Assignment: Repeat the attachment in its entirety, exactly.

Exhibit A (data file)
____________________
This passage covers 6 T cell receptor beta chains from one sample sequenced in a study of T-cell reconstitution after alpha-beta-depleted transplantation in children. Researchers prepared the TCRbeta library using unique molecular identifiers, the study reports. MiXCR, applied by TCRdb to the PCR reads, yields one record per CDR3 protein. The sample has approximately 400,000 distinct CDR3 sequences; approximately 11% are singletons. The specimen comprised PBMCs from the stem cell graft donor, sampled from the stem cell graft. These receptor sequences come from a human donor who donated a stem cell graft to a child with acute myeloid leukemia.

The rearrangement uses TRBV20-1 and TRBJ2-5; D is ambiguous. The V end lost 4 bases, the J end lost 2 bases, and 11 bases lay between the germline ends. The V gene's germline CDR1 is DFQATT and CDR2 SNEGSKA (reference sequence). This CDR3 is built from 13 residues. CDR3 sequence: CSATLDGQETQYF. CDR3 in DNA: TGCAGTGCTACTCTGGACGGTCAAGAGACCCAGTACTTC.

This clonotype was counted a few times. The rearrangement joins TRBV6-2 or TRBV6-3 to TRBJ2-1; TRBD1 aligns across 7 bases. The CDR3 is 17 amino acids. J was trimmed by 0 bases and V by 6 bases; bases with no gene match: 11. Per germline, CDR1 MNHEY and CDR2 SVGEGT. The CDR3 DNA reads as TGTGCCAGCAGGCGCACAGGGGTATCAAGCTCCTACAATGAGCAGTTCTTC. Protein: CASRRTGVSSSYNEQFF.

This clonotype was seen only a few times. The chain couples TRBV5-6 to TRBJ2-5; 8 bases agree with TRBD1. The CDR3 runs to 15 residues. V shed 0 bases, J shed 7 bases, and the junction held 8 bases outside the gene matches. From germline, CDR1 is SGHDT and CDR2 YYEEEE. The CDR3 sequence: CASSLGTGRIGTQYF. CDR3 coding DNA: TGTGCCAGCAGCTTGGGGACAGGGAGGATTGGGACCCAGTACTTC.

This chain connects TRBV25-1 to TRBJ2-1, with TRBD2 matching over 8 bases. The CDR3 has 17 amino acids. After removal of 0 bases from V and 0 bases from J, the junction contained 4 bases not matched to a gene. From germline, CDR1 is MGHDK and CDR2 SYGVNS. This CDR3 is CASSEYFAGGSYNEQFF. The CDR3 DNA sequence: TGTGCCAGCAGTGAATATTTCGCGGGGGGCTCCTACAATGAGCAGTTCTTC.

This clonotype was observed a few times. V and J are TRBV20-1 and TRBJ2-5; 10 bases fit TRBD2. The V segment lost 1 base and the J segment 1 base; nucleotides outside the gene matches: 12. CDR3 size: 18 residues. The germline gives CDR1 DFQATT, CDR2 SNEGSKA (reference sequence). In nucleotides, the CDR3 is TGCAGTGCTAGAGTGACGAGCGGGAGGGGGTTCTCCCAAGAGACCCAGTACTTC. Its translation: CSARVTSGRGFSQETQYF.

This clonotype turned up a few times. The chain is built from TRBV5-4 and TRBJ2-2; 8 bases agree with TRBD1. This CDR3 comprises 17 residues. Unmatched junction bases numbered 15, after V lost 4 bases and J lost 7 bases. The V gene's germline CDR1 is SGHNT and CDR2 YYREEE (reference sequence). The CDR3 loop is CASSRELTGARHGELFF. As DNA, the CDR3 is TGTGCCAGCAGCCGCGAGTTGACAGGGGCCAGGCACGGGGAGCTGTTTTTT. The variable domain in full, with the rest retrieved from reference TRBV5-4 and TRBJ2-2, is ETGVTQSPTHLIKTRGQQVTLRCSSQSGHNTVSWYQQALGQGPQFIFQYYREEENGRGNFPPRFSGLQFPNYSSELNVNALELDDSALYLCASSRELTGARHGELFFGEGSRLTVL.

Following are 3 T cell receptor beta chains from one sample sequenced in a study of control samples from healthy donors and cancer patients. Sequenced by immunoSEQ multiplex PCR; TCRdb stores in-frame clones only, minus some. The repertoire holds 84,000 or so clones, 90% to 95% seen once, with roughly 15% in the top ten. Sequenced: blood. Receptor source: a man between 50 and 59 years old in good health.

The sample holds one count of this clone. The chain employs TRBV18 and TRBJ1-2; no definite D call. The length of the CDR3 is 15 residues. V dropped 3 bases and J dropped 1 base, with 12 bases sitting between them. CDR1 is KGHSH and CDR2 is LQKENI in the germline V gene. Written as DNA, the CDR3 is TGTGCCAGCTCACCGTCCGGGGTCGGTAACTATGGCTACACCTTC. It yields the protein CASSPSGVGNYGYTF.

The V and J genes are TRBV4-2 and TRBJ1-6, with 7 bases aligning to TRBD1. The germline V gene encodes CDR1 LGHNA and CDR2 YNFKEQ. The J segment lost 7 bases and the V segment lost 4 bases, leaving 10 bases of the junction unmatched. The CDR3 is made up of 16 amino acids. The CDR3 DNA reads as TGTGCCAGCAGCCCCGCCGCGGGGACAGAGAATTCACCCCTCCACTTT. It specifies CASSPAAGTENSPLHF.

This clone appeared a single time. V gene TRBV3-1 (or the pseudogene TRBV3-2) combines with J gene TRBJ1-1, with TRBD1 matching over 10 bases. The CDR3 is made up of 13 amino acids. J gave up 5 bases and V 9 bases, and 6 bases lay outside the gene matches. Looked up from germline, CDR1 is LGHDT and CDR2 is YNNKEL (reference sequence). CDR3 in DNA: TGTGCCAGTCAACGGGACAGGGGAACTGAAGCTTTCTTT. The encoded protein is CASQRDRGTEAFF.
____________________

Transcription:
This passage covers 6 T cell receptor beta chains from one sample sequenced in a study of T-cell reconstitution after alpha-beta-depleted transplantation in children. Researchers prepared the TCRbeta library using unique molecular identifiers, the study reports. MiXCR, applied by TCRdb to the PCR reads, yields one record per CDR3 protein. The sample has approximately 400,000 distinct CDR3 sequences; approximately 11% are singletons. The specimen comprised PBMCs from the stem cell graft donor, sampled from the stem cell graft. These receptor sequences come from a human donor who donated a stem cell graft to a child with acute myeloid leukemia.

The rearrangement uses TRBV20-1 and TRBJ2-5; D is ambiguous. The V end lost 4 bases, the J end lost 2 bases, and 11 bases lay between the germline ends. The V gene's germline CDR1 is DFQATT and CDR2 SNEGSKA (reference sequence). This CDR3 is built from 13 residues. CDR3 sequence: CSATLDGQETQYF. CDR3 in DNA: TGCAGTGCTACTCTGGACGGTCAAGAGACCCAGTACTTC.

This clonotype was counted a few times. The rearrangement joins TRBV6-2 or TRBV6-3 to TRBJ2-1; TRBD1 aligns across 7 bases. The CDR3 is 17 amino acids. J was trimmed by 0 bases and V by 6 bases; bases with no gene match: 11. Per germline, CDR1 MNHEY and CDR2 SVGEGT. The CDR3 DNA reads as TGTGCCAGCAGGCGCACAGGGGTATCAAGCTCCTACAATGAGCAGTTCTTC. Protein: CASRRTGVSSSYNEQFF.

This clonotype was seen only a few times. The chain couples TRBV5-6 to TRBJ2-5; 8 bases agree with TRBD1. The CDR3 runs to 15 residues. V shed 0 bases, J shed 7 bases, and the junction held 8 bases outside the gene matches. From germline, CDR1 is SGHDT and CDR2 YYEEEE. The CDR3 sequence: CASSLGTGRIGTQYF. CDR3 coding DNA: TGTGCCAGCAGCTTGGGGACAGGGAGGATTGGGACCCAGTACTTC.

This chain connects TRBV25-1 to TRBJ2-1, with TRBD2 matching over 8 bases. The CDR3 has 17 amino acids. After removal of 0 bases from V and 0 bases from J, the junction contained 4 bases not matched to a gene. From germline, CDR1 is MGHDK and CDR2 SYGVNS. This CDR3 is CASSEYFAGGSYNEQFF. The CDR3 DNA sequence: TGTGCCAGCAGTGAATATTTCGCGGGGGGCTCCTACAATGAGCAGTTCTTC.

This clonotype was observed a few times. V and J are TRBV20-1 and TRBJ2-5; 10 bases fit TRBD2. The V segment lost 1 base and the J segment 1 base; nucleotides outside the gene matches: 12. CDR3 size: 18 residues. The germline gives CDR1 DFQATT, CDR2 SNEGSKA (reference sequence). In nucleotides, the CDR3 is TGCAGTGCTAGAGTGACGAGCGGGAGGGGGTTCTCCCAAGAGACCCAGTACTTC. Its translation: CSARVTSGRGFSQETQYF.

This clonotype turned up a few times. The chain is built from TRBV5-4 and TRBJ2-2; 8 bases agree with TRBD1. This CDR3 comprises 17 residues. Unmatched junction bases numbered 15, after V lost 4 bases and J lost 7 bases. The V gene's germline CDR1 is SGHNT and CDR2 YYREEE (reference sequence). The CDR3 loop is CASSRELTGARHGELFF. As DNA, the CDR3 is TGTGCCAGCAGCCGCGAGTTGACAGGGGCCAGGCACGGGGAGCTGTTTTTT. The variable domain in full, with the rest retrieved from reference TRBV5-4 and TRBJ2-2, is ETGVTQSPTHLIKTRGQQVTLRCSSQSGHNTVSWYQQALGQGPQFIFQYYREEENGRGNFPPRFSGLQFPNYSSELNVNALELDDSALYLCASSRELTGARHGELFFGEGSRLTVL.

Following are 3 T cell receptor beta chains from one sample sequenced in a study of control samples from healthy donors and cancer patients. Sequenced by immunoSEQ multiplex PCR; TCRdb stores in-frame clones only, minus some. The repertoire holds 84,000 or so clones, 90% to 95% seen once, with roughly 15% in the top ten. Sequenced: blood. Receptor source: a man between 50 and 59 years old in good health.

The sample holds one count of this clone. The chain employs TRBV18 and TRBJ1-2; no definite D call. The length of the CDR3 is 15 residues. V dropped 3 bases and J dropped 1 base, with 12 bases sitting between them. CDR1 is KGHSH and CDR2 is LQKENI in the germline V gene. Written as DNA, the CDR3 is TGTGCCAGCTCACCGTCCGGGGTCGGTAACTATGGCTACACCTTC. It yields the protein CASSPSGVGNYGYTF.

The V and J genes are TRBV4-2 and TRBJ1-6, with 7 bases aligning to TRBD1. The germline V gene encodes CDR1 LGHNA and CDR2 YNFKEQ. The J segment lost 7 bases and the V segment lost 4 bases, leaving 10 bases of the junction unmatched. The CDR3 is made up of 16 amino acids. The CDR3 DNA reads as TGTGCCAGCAGCCCCGCCGCGGGGACAGAGAATTCACCCCTCCACTTT. It specifies CASSPAAGTENSPLHF.

This clone appeared a single time. V gene TRBV3-1 (or the pseudogene TRBV3-2) combines with J gene TRBJ1-1, with TRBD1 matching over 10 bases. The CDR3 is made up of 13 amino acids. J gave up 5 bases and V 9 bases, and 6 bases lay outside the gene matches. Looked up from germline, CDR1 is LGHDT and CDR2 is YNNKEL (reference sequence). CDR3 in DNA: TGTGCCAGTCAACGGGACAGGGGAACTGAAGCTTTCTTT. The encoded protein is CASQRDRGTEAFF.